This week I tried reading the book Data Structures and Algorithms in Java by Robert Lafore. But I gave up on it halfway through. I will try to explain why if you won’t quit on this article like I did on that book.
It’s Not Horrible
Don’t get the wrong idea: I did not stop reading Data Structures and Algorithms in Java (DSAJ) because it is a terrible book. It discusses a wide variety of practical structures and algorithms that programmers encounter in ‘real’ work. And it does not skip many details, weighing in at over five-hundred pages.
The reason I quit reading the book is because it bored me. I should quickly add that I am the type of person who enjoys reading about algorithms and other aspects of computer programming that some programmers themselves consider boring. But DSAJ is so bland in its presentation that it could not hold my interest.
I have heard programmers complain about the verbosity of the Java language for years and years. This book does the language no favors in that regard, filling example code with comments like
} // end class and placing this between every method:
Most examples are already bloated by being shoe-horned into the object-oriented nature of Java, by necessity of the language itself. The naming and formatting of the code exacerbates that bloat and all the related problems. Seeing repeated examples of simple and concise concepts, such as a linked list, explode into pages of code like napalm makes the book tedious and boring. Trying to help visualize the behavior of the code by fitting them into applets is a nice idea, but I felt like it did not work in the book’s favor.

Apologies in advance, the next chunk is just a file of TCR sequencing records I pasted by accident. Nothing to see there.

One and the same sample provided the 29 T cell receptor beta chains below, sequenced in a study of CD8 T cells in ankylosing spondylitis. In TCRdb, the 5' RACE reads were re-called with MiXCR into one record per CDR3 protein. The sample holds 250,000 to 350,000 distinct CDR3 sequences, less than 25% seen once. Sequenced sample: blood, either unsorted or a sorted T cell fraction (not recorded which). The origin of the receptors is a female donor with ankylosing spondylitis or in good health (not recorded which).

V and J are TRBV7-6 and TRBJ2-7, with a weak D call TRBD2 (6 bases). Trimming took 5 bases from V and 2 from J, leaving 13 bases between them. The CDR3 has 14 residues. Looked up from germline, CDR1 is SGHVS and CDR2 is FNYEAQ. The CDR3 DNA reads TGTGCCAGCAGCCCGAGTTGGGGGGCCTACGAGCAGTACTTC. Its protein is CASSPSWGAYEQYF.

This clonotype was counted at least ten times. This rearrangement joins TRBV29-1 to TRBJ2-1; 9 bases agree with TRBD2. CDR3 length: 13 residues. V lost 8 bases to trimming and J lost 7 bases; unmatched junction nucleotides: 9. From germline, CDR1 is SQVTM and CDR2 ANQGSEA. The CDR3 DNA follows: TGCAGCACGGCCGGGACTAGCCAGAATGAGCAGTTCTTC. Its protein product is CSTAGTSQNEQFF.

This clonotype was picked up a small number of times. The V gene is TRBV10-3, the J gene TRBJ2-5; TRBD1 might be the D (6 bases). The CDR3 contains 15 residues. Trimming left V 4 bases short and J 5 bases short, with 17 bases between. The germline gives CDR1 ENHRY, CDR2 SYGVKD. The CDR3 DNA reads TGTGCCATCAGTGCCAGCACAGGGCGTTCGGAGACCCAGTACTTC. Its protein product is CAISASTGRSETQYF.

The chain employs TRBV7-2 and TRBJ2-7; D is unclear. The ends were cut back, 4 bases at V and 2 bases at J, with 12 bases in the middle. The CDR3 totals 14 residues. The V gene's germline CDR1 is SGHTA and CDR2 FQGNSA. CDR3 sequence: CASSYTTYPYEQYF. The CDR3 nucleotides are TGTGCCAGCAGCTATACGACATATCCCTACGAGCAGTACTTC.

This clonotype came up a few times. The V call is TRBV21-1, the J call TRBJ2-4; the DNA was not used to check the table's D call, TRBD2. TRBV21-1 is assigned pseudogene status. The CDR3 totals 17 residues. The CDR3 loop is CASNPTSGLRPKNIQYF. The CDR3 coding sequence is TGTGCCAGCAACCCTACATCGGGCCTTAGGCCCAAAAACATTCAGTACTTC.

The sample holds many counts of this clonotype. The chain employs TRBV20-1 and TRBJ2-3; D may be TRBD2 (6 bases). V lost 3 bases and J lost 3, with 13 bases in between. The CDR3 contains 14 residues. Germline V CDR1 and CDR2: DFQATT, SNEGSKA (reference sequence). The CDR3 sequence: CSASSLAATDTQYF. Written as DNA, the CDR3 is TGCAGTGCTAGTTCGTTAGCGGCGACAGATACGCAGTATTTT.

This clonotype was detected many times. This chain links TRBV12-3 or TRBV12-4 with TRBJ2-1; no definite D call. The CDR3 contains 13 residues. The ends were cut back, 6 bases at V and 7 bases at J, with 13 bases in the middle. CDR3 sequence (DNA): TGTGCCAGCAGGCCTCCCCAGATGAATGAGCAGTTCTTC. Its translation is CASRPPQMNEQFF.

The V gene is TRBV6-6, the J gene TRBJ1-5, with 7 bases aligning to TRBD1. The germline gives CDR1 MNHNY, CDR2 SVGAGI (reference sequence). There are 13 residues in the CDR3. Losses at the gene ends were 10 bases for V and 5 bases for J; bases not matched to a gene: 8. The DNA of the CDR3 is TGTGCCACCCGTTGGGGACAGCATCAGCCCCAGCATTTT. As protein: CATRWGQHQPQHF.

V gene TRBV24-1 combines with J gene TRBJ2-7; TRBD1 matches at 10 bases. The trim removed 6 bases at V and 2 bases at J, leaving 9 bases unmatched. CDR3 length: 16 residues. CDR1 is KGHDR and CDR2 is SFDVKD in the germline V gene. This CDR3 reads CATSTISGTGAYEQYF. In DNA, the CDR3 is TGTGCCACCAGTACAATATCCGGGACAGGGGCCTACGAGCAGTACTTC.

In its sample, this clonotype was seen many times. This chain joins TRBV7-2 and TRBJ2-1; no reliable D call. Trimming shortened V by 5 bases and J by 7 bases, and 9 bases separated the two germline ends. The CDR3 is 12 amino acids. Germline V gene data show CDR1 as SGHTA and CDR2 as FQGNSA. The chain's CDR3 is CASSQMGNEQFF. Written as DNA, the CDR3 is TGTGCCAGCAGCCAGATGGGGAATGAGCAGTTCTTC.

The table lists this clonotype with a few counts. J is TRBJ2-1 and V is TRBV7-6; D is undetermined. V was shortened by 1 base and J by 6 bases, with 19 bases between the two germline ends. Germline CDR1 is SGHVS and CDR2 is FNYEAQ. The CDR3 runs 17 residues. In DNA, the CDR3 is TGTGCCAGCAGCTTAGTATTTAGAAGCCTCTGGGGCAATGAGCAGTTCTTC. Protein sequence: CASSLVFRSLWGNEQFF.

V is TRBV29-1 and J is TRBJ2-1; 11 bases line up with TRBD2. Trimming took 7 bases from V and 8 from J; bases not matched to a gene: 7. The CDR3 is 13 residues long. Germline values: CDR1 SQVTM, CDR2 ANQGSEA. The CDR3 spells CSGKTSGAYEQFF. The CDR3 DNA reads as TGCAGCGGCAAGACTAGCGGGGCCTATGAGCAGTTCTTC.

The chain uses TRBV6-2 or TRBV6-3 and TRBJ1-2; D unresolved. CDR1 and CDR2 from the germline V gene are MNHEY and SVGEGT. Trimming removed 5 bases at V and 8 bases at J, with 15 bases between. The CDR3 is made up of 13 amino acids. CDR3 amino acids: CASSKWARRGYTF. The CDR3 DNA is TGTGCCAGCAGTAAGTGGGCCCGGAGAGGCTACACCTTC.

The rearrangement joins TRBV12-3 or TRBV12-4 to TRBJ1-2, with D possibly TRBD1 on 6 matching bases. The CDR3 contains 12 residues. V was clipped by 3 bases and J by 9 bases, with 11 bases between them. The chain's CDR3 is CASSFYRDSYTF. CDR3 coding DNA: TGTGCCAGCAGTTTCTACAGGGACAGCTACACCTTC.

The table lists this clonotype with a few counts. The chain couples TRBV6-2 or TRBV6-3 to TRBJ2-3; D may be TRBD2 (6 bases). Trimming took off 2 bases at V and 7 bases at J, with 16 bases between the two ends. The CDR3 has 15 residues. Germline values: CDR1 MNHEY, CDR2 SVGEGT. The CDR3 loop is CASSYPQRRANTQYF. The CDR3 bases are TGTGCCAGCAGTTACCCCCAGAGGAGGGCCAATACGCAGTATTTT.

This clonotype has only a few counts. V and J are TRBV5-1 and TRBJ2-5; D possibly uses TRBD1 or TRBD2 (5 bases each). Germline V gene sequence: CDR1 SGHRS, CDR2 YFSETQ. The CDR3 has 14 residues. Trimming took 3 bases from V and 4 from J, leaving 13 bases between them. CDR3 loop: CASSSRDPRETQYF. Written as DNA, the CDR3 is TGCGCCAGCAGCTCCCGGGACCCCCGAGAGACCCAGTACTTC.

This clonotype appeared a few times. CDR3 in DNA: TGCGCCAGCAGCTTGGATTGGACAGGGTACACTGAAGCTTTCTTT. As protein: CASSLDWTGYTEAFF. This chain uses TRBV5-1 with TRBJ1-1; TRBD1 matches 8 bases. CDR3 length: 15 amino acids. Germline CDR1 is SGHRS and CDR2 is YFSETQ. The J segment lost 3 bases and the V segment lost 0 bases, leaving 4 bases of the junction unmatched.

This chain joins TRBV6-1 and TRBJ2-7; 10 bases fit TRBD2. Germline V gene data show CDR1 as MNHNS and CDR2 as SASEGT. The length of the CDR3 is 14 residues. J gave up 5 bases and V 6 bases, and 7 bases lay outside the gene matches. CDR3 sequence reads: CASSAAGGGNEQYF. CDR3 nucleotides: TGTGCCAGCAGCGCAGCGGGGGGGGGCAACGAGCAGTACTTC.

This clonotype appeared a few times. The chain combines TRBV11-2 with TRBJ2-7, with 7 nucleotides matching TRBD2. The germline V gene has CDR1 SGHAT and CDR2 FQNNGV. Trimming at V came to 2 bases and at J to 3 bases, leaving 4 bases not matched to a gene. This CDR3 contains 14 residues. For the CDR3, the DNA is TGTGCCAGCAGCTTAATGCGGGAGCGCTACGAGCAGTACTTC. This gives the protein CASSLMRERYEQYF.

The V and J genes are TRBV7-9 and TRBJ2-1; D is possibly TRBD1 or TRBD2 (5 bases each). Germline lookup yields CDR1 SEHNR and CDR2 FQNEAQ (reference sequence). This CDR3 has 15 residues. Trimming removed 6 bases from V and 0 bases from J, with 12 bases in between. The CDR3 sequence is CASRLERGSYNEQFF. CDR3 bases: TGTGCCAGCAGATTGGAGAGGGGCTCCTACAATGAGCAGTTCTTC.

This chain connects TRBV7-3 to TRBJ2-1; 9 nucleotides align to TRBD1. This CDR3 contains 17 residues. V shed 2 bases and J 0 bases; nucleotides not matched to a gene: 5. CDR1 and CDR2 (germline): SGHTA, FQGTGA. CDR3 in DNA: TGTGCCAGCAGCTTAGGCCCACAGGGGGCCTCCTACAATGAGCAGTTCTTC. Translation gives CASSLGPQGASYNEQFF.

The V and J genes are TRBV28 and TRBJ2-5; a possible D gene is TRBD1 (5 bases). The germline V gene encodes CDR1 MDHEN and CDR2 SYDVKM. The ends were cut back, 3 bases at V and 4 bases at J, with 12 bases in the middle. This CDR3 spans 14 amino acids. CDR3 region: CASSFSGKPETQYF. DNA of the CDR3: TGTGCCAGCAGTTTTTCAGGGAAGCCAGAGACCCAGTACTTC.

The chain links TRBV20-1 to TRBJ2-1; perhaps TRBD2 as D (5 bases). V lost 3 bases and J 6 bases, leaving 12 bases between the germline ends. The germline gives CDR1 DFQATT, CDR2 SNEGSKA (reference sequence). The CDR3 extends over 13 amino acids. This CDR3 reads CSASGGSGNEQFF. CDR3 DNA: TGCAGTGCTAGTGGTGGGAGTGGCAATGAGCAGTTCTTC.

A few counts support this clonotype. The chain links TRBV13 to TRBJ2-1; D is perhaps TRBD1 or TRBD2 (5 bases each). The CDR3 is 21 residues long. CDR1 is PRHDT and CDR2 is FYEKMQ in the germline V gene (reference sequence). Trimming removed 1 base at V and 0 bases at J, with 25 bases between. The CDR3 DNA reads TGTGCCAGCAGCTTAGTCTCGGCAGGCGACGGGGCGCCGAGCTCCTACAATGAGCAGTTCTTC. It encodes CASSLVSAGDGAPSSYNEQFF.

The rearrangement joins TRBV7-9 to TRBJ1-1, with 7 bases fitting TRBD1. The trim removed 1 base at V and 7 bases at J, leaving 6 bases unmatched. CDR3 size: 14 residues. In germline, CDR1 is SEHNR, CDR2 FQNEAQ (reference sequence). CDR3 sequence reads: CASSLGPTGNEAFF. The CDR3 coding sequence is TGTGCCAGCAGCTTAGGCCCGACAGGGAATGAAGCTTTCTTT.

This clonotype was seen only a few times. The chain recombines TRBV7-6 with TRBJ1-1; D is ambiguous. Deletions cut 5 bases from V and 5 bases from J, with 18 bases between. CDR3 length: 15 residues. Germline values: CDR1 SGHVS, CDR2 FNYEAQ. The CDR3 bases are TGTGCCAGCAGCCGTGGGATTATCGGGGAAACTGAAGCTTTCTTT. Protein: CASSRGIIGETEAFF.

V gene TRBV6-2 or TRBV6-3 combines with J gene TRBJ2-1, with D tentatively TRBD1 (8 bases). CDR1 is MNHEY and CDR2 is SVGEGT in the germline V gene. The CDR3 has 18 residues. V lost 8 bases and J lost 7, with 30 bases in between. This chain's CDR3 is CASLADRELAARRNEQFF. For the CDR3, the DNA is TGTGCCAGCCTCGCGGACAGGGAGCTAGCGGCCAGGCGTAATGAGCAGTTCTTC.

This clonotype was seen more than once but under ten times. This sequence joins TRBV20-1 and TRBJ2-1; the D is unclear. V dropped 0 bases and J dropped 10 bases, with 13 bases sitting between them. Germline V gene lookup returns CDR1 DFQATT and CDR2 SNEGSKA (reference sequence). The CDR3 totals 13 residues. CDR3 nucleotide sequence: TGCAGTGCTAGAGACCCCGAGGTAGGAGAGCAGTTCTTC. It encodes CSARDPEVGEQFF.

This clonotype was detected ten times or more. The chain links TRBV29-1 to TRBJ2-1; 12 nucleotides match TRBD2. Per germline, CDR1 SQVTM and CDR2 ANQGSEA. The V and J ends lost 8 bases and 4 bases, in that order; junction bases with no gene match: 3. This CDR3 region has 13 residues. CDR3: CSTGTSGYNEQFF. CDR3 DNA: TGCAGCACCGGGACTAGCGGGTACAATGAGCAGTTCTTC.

However, the author does discuss a lot of useful subjects and does so thoroughly—at least what all I read. If Java is the only programming language you know then this could be a good book if you want to learn about the common data structures and algorithms out there. But I would still be more tempted to recommend that a person learn another programming language and read another book instead. “Algorithms in C++” by Robert Sedgewick comes to mind.
Next Book of the Week
Recently I’ve been considering using other shells for scripting purposes as an alternative to GNU Bash, which is what I’ve used for years. But before I permanently jump ship to something else I want to make sure I know everything I can get out of Bash, which is why next I am reading The bash Cookbook by Carl Albing, JP Vossen, and Cameron Newham.